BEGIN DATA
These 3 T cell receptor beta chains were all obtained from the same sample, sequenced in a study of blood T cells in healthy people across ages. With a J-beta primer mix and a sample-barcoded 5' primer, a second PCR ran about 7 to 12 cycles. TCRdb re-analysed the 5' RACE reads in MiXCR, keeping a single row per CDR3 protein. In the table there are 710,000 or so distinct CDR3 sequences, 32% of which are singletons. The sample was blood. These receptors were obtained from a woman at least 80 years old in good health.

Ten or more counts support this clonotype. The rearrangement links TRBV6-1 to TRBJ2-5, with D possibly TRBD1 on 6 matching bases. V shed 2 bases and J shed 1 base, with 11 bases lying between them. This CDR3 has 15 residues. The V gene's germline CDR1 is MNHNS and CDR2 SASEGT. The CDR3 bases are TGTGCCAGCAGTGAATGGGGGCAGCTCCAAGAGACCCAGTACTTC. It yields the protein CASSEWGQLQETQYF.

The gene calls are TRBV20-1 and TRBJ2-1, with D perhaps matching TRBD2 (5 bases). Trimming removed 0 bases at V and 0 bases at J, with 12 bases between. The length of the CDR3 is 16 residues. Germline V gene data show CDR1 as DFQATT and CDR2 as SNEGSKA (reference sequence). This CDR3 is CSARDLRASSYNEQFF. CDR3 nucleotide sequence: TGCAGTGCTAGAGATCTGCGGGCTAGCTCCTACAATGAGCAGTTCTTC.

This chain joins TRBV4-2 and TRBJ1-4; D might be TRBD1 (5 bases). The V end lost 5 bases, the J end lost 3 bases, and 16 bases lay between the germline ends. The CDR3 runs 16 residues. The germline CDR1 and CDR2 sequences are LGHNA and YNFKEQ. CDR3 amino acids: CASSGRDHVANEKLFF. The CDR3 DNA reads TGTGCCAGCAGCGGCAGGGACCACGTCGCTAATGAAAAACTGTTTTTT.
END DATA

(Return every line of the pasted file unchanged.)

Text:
These 3 T cell receptor beta chains were all obtained from the same sample, sequenced in a study of blood T cells in healthy people across ages. With a J-beta primer mix and a sample-barcoded 5' primer, a second PCR ran about 7 to 12 cycles. TCRdb re-analysed the 5' RACE reads in MiXCR, keeping a single row per CDR3 protein. In the table there are 710,000 or so distinct CDR3 sequences, 32% of which are singletons. The sample was blood. These receptors were obtained from a woman at least 80 years old in good health.

Ten or more counts support this clonotype. The rearrangement links TRBV6-1 to TRBJ2-5, with D possibly TRBD1 on 6 matching bases. V shed 2 bases and J shed 1 base, with 11 bases lying between them. This CDR3 has 15 residues. The V gene's germline CDR1 is MNHNS and CDR2 SASEGT. The CDR3 bases are TGTGCCAGCAGTGAATGGGGGCAGCTCCAAGAGACCCAGTACTTC. It yields the protein CASSEWGQLQETQYF.

The gene calls are TRBV20-1 and TRBJ2-1, with D perhaps matching TRBD2 (5 bases). Trimming removed 0 bases at V and 0 bases at J, with 12 bases between. The length of the CDR3 is 16 residues. Germline V gene data show CDR1 as DFQATT and CDR2 as SNEGSKA (reference sequence). This CDR3 is CSARDLRASSYNEQFF. CDR3 nucleotide sequence: TGCAGTGCTAGAGATCTGCGGGCTAGCTCCTACAATGAGCAGTTCTTC.

This chain joins TRBV4-2 and TRBJ1-4; D might be TRBD1 (5 bases). The V end lost 5 bases, the J end lost 3 bases, and 16 bases lay between the germline ends. The CDR3 runs 16 residues. The germline CDR1 and CDR2 sequences are LGHNA and YNFKEQ. CDR3 amino acids: CASSGRDHVANEKLFF. The CDR3 DNA reads TGTGCCAGCAGCGGCAGGGACCACGTCGCTAATGAAAAACTGTTTTTT.